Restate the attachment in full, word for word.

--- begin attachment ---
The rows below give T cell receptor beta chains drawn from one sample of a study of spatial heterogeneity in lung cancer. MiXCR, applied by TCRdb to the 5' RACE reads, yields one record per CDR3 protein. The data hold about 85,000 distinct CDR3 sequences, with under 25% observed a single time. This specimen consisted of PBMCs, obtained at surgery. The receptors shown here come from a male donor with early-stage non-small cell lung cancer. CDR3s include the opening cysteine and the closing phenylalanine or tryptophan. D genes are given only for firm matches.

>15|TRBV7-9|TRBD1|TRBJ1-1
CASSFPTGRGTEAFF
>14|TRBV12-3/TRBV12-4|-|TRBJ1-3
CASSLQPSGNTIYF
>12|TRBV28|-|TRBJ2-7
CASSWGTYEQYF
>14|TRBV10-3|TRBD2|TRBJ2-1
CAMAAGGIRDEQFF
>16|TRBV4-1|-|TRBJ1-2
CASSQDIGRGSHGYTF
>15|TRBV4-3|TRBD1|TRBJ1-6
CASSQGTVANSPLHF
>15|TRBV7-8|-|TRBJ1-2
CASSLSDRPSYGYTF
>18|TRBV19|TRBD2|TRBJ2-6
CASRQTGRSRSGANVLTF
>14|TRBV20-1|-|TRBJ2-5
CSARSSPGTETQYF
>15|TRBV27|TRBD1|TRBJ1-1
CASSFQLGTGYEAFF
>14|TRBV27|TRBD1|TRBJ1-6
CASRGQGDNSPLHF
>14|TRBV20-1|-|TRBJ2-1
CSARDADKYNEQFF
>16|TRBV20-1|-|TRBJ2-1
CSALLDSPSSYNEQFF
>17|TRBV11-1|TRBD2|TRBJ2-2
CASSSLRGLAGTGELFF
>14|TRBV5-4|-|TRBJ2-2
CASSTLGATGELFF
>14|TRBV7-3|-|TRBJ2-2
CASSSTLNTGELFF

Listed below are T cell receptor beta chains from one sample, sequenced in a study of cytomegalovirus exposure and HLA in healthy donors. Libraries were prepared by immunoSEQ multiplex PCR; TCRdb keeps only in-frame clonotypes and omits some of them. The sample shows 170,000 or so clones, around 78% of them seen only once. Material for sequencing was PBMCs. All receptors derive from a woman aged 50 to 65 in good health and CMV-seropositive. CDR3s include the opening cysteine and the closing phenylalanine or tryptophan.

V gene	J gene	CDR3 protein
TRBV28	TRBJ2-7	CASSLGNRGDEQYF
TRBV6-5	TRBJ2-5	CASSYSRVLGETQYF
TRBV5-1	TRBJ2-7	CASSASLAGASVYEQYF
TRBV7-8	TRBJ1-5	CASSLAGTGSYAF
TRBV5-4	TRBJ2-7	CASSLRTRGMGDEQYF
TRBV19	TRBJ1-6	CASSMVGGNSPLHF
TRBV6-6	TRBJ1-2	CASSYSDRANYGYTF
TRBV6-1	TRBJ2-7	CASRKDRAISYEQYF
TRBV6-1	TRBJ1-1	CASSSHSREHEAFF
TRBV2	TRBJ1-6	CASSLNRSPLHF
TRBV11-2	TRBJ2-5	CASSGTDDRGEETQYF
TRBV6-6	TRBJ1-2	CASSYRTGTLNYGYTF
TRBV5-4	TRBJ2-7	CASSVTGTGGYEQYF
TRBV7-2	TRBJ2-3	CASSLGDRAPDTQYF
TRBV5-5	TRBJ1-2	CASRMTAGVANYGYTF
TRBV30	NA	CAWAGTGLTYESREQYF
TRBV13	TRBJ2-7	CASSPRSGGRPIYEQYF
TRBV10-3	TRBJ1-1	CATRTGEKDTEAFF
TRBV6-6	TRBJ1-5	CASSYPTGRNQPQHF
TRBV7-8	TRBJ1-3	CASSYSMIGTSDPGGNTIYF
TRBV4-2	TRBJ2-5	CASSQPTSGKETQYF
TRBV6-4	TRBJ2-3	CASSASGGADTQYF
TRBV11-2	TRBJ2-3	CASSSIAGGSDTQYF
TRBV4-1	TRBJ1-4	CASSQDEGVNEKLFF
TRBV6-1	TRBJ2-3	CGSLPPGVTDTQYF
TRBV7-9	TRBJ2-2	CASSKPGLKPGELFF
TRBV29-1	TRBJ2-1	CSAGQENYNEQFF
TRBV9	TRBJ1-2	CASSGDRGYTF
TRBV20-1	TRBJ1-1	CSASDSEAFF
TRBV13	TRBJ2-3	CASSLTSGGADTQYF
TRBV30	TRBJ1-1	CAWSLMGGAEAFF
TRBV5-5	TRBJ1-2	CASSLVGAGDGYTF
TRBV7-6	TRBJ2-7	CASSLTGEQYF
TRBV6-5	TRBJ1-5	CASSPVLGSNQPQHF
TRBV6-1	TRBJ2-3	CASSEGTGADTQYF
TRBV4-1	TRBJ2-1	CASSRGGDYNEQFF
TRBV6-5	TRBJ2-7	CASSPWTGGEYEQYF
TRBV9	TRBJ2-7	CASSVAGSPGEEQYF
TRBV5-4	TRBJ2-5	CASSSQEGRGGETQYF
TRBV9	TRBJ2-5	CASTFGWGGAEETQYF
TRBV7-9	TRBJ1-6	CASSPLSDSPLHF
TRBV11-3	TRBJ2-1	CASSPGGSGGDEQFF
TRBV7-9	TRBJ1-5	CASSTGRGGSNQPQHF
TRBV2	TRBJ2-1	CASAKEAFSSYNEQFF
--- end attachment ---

The rows below give T cell receptor beta chains drawn from one sample of a study of spatial heterogeneity in lung cancer. MiXCR, applied by TCRdb to the 5' RACE reads, yields one record per CDR3 protein. The data hold about 85,000 distinct CDR3 sequences, with under 25% observed a single time. This specimen consisted of PBMCs, obtained at surgery. The receptors shown here come from a male donor with early-stage non-small cell lung cancer. CDR3s include the opening cysteine and the closing phenylalanine or tryptophan. D genes are given only for firm matches.

>15|TRBV7-9|TRBD1|TRBJ1-1
CASSFPTGRGTEAFF
>14|TRBV12-3/TRBV12-4|-|TRBJ1-3
CASSLQPSGNTIYF
>12|TRBV28|-|TRBJ2-7
CASSWGTYEQYF
>14|TRBV10-3|TRBD2|TRBJ2-1
CAMAAGGIRDEQFF
>16|TRBV4-1|-|TRBJ1-2
CASSQDIGRGSHGYTF
>15|TRBV4-3|TRBD1|TRBJ1-6
CASSQGTVANSPLHF
>15|TRBV7-8|-|TRBJ1-2
CASSLSDRPSYGYTF
>18|TRBV19|TRBD2|TRBJ2-6
CASRQTGRSRSGANVLTF
>14|TRBV20-1|-|TRBJ2-5
CSARSSPGTETQYF
>15|TRBV27|TRBD1|TRBJ1-1
CASSFQLGTGYEAFF
>14|TRBV27|TRBD1|TRBJ1-6
CASRGQGDNSPLHF
>14|TRBV20-1|-|TRBJ2-1
CSARDADKYNEQFF
>16|TRBV20-1|-|TRBJ2-1
CSALLDSPSSYNEQFF
>17|TRBV11-1|TRBD2|TRBJ2-2
CASSSLRGLAGTGELFF
>14|TRBV5-4|-|TRBJ2-2
CASSTLGATGELFF
>14|TRBV7-3|-|TRBJ2-2
CASSSTLNTGELFF

Listed below are T cell receptor beta chains from one sample, sequenced in a study of cytomegalovirus exposure and HLA in healthy donors. Libraries were prepared by immunoSEQ multiplex PCR; TCRdb keeps only in-frame clonotypes and omits some of them. The sample shows 170,000 or so clones, around 78% of them seen only once. Material for sequencing was PBMCs. All receptors derive from a woman aged 50 to 65 in good health and CMV-seropositive. CDR3s include the opening cysteine and the closing phenylalanine or tryptophan.

V gene	J gene	CDR3 protein
TRBV28	TRBJ2-7	CASSLGNRGDEQYF
TRBV6-5	TRBJ2-5	CASSYSRVLGETQYF
TRBV5-1	TRBJ2-7	CASSASLAGASVYEQYF
TRBV7-8	TRBJ1-5	CASSLAGTGSYAF
TRBV5-4	TRBJ2-7	CASSLRTRGMGDEQYF
TRBV19	TRBJ1-6	CASSMVGGNSPLHF
TRBV6-6	TRBJ1-2	CASSYSDRANYGYTF
TRBV6-1	TRBJ2-7	CASRKDRAISYEQYF
TRBV6-1	TRBJ1-1	CASSSHSREHEAFF
TRBV2	TRBJ1-6	CASSLNRSPLHF
TRBV11-2	TRBJ2-5	CASSGTDDRGEETQYF
TRBV6-6	TRBJ1-2	CASSYRTGTLNYGYTF
TRBV5-4	TRBJ2-7	CASSVTGTGGYEQYF
TRBV7-2	TRBJ2-3	CASSLGDRAPDTQYF
TRBV5-5	TRBJ1-2	CASRMTAGVANYGYTF
TRBV30	NA	CAWAGTGLTYESREQYF
TRBV13	TRBJ2-7	CASSPRSGGRPIYEQYF
TRBV10-3	TRBJ1-1	CATRTGEKDTEAFF
TRBV6-6	TRBJ1-5	CASSYPTGRNQPQHF
TRBV7-8	TRBJ1-3	CASSYSMIGTSDPGGNTIYF
TRBV4-2	TRBJ2-5	CASSQPTSGKETQYF
TRBV6-4	TRBJ2-3	CASSASGGADTQYF
TRBV11-2	TRBJ2-3	CASSSIAGGSDTQYF
TRBV4-1	TRBJ1-4	CASSQDEGVNEKLFF
TRBV6-1	TRBJ2-3	CGSLPPGVTDTQYF
TRBV7-9	TRBJ2-2	CASSKPGLKPGELFF
TRBV29-1	TRBJ2-1	CSAGQENYNEQFF
TRBV9	TRBJ1-2	CASSGDRGYTF
TRBV20-1	TRBJ1-1	CSASDSEAFF
TRBV13	TRBJ2-3	CASSLTSGGADTQYF
TRBV30	TRBJ1-1	CAWSLMGGAEAFF
TRBV5-5	TRBJ1-2	CASSLVGAGDGYTF
TRBV7-6	TRBJ2-7	CASSLTGEQYF
TRBV6-5	TRBJ1-5	CASSPVLGSNQPQHF
TRBV6-1	TRBJ2-3	CASSEGTGADTQYF
TRBV4-1	TRBJ2-1	CASSRGGDYNEQFF
TRBV6-5	TRBJ2-7	CASSPWTGGEYEQYF
TRBV9	TRBJ2-7	CASSVAGSPGEEQYF
TRBV5-4	TRBJ2-5	CASSSQEGRGGETQYF
TRBV9	TRBJ2-5	CASTFGWGGAEETQYF
TRBV7-9	TRBJ1-6	CASSPLSDSPLHF
TRBV11-3	TRBJ2-1	CASSPGGSGGDEQFF
TRBV7-9	TRBJ1-5	CASSTGRGGSNQPQHF
TRBV2	TRBJ2-1	CASAKEAFSSYNEQFF